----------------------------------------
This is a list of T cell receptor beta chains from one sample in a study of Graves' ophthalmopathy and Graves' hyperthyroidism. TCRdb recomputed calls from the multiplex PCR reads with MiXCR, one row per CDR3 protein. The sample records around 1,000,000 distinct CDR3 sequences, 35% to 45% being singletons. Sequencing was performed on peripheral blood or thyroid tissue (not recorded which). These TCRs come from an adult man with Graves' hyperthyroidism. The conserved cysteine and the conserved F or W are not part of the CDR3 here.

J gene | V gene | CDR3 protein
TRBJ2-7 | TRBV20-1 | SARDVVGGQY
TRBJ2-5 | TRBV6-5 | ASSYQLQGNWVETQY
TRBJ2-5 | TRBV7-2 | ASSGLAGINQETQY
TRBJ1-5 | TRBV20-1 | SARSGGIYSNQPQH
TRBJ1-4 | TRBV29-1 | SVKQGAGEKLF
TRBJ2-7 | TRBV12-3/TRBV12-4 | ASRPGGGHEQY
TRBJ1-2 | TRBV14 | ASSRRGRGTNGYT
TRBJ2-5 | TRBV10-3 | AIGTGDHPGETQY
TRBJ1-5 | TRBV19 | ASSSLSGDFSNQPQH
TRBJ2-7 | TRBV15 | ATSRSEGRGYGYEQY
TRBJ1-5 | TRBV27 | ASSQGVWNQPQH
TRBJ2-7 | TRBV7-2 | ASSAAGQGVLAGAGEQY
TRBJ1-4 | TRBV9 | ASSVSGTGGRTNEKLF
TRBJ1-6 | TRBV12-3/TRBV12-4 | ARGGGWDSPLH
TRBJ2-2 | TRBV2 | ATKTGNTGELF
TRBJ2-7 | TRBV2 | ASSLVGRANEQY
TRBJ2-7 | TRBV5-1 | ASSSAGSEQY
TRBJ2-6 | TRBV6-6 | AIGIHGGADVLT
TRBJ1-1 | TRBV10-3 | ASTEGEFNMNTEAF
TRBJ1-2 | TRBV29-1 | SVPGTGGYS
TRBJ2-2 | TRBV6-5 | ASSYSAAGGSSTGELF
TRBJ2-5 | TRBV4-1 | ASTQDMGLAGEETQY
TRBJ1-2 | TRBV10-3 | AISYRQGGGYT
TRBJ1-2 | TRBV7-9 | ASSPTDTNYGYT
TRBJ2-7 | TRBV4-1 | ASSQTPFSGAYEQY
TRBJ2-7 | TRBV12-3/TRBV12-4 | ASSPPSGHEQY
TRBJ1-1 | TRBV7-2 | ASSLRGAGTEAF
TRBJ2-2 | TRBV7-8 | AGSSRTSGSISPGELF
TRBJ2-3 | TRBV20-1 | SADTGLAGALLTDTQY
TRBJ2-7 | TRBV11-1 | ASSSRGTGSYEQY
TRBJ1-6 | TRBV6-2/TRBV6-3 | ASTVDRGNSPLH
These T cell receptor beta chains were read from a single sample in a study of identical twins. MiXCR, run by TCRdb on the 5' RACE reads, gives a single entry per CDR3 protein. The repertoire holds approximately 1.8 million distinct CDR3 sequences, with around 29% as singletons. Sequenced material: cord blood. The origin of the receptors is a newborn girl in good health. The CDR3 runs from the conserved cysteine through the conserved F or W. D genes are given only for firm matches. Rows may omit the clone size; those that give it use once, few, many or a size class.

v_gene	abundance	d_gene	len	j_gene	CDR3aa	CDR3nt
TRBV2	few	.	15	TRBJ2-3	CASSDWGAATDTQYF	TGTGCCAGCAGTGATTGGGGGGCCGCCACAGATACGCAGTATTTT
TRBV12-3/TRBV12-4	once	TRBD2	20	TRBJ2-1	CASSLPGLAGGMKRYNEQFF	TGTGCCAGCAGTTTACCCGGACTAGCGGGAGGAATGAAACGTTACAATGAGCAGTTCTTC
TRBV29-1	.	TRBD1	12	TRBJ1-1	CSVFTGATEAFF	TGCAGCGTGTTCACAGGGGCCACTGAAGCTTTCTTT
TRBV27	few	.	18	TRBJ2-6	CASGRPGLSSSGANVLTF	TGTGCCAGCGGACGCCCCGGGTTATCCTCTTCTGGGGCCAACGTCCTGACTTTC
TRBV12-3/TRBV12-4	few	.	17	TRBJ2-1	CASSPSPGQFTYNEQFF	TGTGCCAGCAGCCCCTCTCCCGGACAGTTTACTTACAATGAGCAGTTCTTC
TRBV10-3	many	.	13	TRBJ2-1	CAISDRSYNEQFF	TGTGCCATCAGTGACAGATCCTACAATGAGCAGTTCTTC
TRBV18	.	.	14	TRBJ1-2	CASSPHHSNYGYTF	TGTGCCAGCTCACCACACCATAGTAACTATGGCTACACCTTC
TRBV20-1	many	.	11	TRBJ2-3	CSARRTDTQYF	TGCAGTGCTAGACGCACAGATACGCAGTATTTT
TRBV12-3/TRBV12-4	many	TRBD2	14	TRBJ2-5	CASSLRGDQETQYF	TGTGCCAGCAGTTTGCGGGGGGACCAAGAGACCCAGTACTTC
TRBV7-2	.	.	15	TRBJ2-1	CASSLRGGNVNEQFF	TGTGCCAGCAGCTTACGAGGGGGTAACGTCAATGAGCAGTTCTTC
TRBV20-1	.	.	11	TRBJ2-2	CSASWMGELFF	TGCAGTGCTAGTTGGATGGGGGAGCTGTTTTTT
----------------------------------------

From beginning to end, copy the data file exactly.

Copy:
This is a list of T cell receptor beta chains from one sample in a study of Graves' ophthalmopathy and Graves' hyperthyroidism. TCRdb recomputed calls from the multiplex PCR reads with MiXCR, one row per CDR3 protein. The sample records around 1,000,000 distinct CDR3 sequences, 35% to 45% being singletons. Sequencing was performed on peripheral blood or thyroid tissue (not recorded which). These TCRs come from an adult man with Graves' hyperthyroidism. The conserved cysteine and the conserved F or W are not part of the CDR3 here.

J gene | V gene | CDR3 protein
TRBJ2-7 | TRBV20-1 | SARDVVGGQY
TRBJ2-5 | TRBV6-5 | ASSYQLQGNWVETQY
TRBJ2-5 | TRBV7-2 | ASSGLAGINQETQY
TRBJ1-5 | TRBV20-1 | SARSGGIYSNQPQH
TRBJ1-4 | TRBV29-1 | SVKQGAGEKLF
TRBJ2-7 | TRBV12-3/TRBV12-4 | ASRPGGGHEQY
TRBJ1-2 | TRBV14 | ASSRRGRGTNGYT
TRBJ2-5 | TRBV10-3 | AIGTGDHPGETQY
TRBJ1-5 | TRBV19 | ASSSLSGDFSNQPQH
TRBJ2-7 | TRBV15 | ATSRSEGRGYGYEQY
TRBJ1-5 | TRBV27 | ASSQGVWNQPQH
TRBJ2-7 | TRBV7-2 | ASSAAGQGVLAGAGEQY
TRBJ1-4 | TRBV9 | ASSVSGTGGRTNEKLF
TRBJ1-6 | TRBV12-3/TRBV12-4 | ARGGGWDSPLH
TRBJ2-2 | TRBV2 | ATKTGNTGELF
TRBJ2-7 | TRBV2 | ASSLVGRANEQY
TRBJ2-7 | TRBV5-1 | ASSSAGSEQY
TRBJ2-6 | TRBV6-6 | AIGIHGGADVLT
TRBJ1-1 | TRBV10-3 | ASTEGEFNMNTEAF
TRBJ1-2 | TRBV29-1 | SVPGTGGYS
TRBJ2-2 | TRBV6-5 | ASSYSAAGGSSTGELF
TRBJ2-5 | TRBV4-1 | ASTQDMGLAGEETQY
TRBJ1-2 | TRBV10-3 | AISYRQGGGYT
TRBJ1-2 | TRBV7-9 | ASSPTDTNYGYT
TRBJ2-7 | TRBV4-1 | ASSQTPFSGAYEQY
TRBJ2-7 | TRBV12-3/TRBV12-4 | ASSPPSGHEQY
TRBJ1-1 | TRBV7-2 | ASSLRGAGTEAF
TRBJ2-2 | TRBV7-8 | AGSSRTSGSISPGELF
TRBJ2-3 | TRBV20-1 | SADTGLAGALLTDTQY
TRBJ2-7 | TRBV11-1 | ASSSRGTGSYEQY
TRBJ1-6 | TRBV6-2/TRBV6-3 | ASTVDRGNSPLH
These T cell receptor beta chains were read from a single sample in a study of identical twins. MiXCR, run by TCRdb on the 5' RACE reads, gives a single entry per CDR3 protein. The repertoire holds approximately 1.8 million distinct CDR3 sequences, with around 29% as singletons. Sequenced material: cord blood. The origin of the receptors is a newborn girl in good health. The CDR3 runs from the conserved cysteine through the conserved F or W. D genes are given only for firm matches. Rows may omit the clone size; those that give it use once, few, many or a size class.

v_gene	abundance	d_gene	len	j_gene	CDR3aa	CDR3nt
TRBV2	few	.	15	TRBJ2-3	CASSDWGAATDTQYF	TGTGCCAGCAGTGATTGGGGGGCCGCCACAGATACGCAGTATTTT
TRBV12-3/TRBV12-4	once	TRBD2	20	TRBJ2-1	CASSLPGLAGGMKRYNEQFF	TGTGCCAGCAGTTTACCCGGACTAGCGGGAGGAATGAAACGTTACAATGAGCAGTTCTTC
TRBV29-1	.	TRBD1	12	TRBJ1-1	CSVFTGATEAFF	TGCAGCGTGTTCACAGGGGCCACTGAAGCTTTCTTT
TRBV27	few	.	18	TRBJ2-6	CASGRPGLSSSGANVLTF	TGTGCCAGCGGACGCCCCGGGTTATCCTCTTCTGGGGCCAACGTCCTGACTTTC
TRBV12-3/TRBV12-4	few	.	17	TRBJ2-1	CASSPSPGQFTYNEQFF	TGTGCCAGCAGCCCCTCTCCCGGACAGTTTACTTACAATGAGCAGTTCTTC
TRBV10-3	many	.	13	TRBJ2-1	CAISDRSYNEQFF	TGTGCCATCAGTGACAGATCCTACAATGAGCAGTTCTTC
TRBV18	.	.	14	TRBJ1-2	CASSPHHSNYGYTF	TGTGCCAGCTCACCACACCATAGTAACTATGGCTACACCTTC
TRBV20-1	many	.	11	TRBJ2-3	CSARRTDTQYF	TGCAGTGCTAGACGCACAGATACGCAGTATTTT
TRBV12-3/TRBV12-4	many	TRBD2	14	TRBJ2-5	CASSLRGDQETQYF	TGTGCCAGCAGTTTGCGGGGGGACCAAGAGACCCAGTACTTC
TRBV7-2	.	.	15	TRBJ2-1	CASSLRGGNVNEQFF	TGTGCCAGCAGCTTACGAGGGGGTAACGTCAATGAGCAGTTCTTC
TRBV20-1	.	.	11	TRBJ2-2	CSASWMGELFF	TGCAGTGCTAGTTGGATGGGGGAGCTGTTTTTT